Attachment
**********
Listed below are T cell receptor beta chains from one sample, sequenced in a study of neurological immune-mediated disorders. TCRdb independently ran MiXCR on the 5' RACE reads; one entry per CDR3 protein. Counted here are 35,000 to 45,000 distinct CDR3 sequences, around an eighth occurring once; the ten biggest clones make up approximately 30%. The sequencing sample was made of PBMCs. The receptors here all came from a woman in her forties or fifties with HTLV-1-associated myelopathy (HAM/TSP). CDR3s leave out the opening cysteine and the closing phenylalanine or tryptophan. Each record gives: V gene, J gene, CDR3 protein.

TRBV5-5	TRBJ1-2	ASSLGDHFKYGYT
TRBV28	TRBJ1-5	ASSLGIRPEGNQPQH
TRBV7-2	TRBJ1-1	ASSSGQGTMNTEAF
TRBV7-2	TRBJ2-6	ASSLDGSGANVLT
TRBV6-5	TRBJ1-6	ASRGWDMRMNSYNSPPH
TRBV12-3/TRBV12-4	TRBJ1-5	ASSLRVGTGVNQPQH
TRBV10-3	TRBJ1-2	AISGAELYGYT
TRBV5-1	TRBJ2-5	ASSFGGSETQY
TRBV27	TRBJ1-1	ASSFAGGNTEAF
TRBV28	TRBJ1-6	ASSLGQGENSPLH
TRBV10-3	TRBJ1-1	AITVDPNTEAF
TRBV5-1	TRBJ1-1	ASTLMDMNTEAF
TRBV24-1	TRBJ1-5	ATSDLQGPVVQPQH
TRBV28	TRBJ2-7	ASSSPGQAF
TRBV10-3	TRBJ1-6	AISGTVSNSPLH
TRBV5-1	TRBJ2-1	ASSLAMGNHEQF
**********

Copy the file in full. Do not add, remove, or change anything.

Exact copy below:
Listed below are T cell receptor beta chains from one sample, sequenced in a study of neurological immune-mediated disorders. TCRdb independently ran MiXCR on the 5' RACE reads; one entry per CDR3 protein. Counted here are 35,000 to 45,000 distinct CDR3 sequences, around an eighth occurring once; the ten biggest clones make up approximately 30%. The sequencing sample was made of PBMCs. The receptors here all came from a woman in her forties or fifties with HTLV-1-associated myelopathy (HAM/TSP). CDR3s leave out the opening cysteine and the closing phenylalanine or tryptophan. Each record gives: V gene, J gene, CDR3 protein.

TRBV5-5	TRBJ1-2	ASSLGDHFKYGYT
TRBV28	TRBJ1-5	ASSLGIRPEGNQPQH
TRBV7-2	TRBJ1-1	ASSSGQGTMNTEAF
TRBV7-2	TRBJ2-6	ASSLDGSGANVLT
TRBV6-5	TRBJ1-6	ASRGWDMRMNSYNSPPH
TRBV12-3/TRBV12-4	TRBJ1-5	ASSLRVGTGVNQPQH
TRBV10-3	TRBJ1-2	AISGAELYGYT
TRBV5-1	TRBJ2-5	ASSFGGSETQY
TRBV27	TRBJ1-1	ASSFAGGNTEAF
TRBV28	TRBJ1-6	ASSLGQGENSPLH
TRBV10-3	TRBJ1-1	AITVDPNTEAF
TRBV5-1	TRBJ1-1	ASTLMDMNTEAF
TRBV24-1	TRBJ1-5	ATSDLQGPVVQPQH
TRBV28	TRBJ2-7	ASSSPGQAF
TRBV10-3	TRBJ1-6	AISGTVSNSPLH
TRBV5-1	TRBJ2-1	ASSLAMGNHEQF